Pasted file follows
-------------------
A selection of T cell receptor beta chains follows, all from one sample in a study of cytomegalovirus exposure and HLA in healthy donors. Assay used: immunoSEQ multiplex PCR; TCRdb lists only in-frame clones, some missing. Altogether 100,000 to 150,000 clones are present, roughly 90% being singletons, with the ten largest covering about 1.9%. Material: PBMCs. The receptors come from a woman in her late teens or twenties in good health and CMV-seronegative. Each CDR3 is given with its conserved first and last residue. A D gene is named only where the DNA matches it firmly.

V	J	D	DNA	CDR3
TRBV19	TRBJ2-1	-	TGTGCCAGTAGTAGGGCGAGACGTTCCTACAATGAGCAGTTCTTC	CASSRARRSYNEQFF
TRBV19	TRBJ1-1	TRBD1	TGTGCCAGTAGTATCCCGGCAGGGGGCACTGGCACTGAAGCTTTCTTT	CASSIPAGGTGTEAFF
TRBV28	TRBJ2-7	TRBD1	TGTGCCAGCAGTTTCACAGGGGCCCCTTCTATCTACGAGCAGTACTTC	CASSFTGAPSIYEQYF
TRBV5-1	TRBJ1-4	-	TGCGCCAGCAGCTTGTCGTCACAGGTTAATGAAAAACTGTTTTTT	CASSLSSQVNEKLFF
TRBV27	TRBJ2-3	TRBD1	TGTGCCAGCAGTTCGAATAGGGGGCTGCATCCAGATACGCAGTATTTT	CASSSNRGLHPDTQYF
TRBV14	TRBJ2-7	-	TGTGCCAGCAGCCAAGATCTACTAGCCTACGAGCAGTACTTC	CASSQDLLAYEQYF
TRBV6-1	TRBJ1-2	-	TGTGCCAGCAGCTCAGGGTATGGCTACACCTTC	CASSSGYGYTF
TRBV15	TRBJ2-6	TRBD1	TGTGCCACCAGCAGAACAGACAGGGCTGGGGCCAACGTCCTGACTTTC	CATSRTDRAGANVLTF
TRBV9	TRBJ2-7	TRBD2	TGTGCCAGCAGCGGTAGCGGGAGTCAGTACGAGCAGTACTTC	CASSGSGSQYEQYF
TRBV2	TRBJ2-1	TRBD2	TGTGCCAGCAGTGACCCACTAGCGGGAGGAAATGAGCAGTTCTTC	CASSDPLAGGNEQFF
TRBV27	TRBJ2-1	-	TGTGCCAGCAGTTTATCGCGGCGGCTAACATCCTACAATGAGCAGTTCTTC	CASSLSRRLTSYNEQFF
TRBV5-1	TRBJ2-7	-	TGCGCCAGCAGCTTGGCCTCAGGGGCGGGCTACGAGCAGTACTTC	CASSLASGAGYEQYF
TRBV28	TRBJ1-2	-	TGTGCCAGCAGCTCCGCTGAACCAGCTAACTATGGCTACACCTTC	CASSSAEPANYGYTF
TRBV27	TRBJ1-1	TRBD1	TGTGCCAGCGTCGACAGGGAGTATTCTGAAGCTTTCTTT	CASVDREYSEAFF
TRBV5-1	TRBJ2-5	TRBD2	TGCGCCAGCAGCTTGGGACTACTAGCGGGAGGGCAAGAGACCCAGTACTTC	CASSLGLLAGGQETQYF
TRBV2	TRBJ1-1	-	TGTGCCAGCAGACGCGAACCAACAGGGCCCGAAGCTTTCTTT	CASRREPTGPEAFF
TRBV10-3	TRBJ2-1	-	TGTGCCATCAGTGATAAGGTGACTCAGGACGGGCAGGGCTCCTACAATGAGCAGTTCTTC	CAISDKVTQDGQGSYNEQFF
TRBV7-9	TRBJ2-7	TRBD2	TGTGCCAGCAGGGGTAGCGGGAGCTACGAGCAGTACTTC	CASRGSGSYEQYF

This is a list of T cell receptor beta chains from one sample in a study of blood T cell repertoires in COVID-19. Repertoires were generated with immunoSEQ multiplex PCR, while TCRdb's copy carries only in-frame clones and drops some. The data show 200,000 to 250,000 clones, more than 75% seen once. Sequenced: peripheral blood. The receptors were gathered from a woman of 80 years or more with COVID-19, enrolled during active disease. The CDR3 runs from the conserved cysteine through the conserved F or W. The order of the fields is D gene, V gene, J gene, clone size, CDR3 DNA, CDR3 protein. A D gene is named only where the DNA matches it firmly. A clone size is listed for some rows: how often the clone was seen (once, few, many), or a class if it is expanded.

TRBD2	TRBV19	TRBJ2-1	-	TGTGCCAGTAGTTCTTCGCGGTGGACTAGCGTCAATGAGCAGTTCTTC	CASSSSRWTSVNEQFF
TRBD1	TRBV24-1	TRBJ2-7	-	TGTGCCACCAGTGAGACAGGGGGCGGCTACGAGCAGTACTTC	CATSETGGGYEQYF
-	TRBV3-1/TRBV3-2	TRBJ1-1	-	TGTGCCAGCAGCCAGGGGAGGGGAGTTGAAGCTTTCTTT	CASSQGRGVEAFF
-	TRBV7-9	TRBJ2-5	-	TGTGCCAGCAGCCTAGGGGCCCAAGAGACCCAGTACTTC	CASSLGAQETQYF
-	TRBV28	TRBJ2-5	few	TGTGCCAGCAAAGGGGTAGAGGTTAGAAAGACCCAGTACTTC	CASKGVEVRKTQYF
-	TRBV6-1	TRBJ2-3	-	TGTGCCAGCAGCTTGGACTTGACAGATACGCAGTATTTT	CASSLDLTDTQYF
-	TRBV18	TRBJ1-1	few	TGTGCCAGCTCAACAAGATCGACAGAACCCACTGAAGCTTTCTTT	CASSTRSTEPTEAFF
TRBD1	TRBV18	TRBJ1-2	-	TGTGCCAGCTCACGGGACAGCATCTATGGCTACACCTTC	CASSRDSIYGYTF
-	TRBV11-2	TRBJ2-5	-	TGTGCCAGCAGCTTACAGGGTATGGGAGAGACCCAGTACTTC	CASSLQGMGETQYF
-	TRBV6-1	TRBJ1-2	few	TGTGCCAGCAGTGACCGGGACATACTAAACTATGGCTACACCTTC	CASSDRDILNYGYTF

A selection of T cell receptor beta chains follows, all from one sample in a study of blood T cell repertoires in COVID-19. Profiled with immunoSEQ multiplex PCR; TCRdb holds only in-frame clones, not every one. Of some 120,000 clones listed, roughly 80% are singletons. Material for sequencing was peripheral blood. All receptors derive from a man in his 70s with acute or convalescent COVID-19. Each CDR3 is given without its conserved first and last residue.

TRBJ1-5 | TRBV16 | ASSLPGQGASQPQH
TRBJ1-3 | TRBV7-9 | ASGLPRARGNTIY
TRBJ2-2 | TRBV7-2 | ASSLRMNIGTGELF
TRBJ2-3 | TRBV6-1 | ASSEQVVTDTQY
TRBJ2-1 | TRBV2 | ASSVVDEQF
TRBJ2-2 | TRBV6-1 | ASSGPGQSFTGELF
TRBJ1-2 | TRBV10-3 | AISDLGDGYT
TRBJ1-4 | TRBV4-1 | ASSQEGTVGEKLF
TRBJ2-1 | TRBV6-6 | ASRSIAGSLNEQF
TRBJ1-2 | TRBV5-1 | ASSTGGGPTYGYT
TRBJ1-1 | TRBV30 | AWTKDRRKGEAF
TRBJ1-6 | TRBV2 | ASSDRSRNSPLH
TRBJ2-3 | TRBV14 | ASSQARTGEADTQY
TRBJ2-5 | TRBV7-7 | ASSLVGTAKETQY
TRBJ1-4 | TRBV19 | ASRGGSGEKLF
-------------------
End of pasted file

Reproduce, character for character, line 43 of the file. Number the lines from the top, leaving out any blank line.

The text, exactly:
TRBJ1-1 | TRBV30 | AWTKDRRKGEAF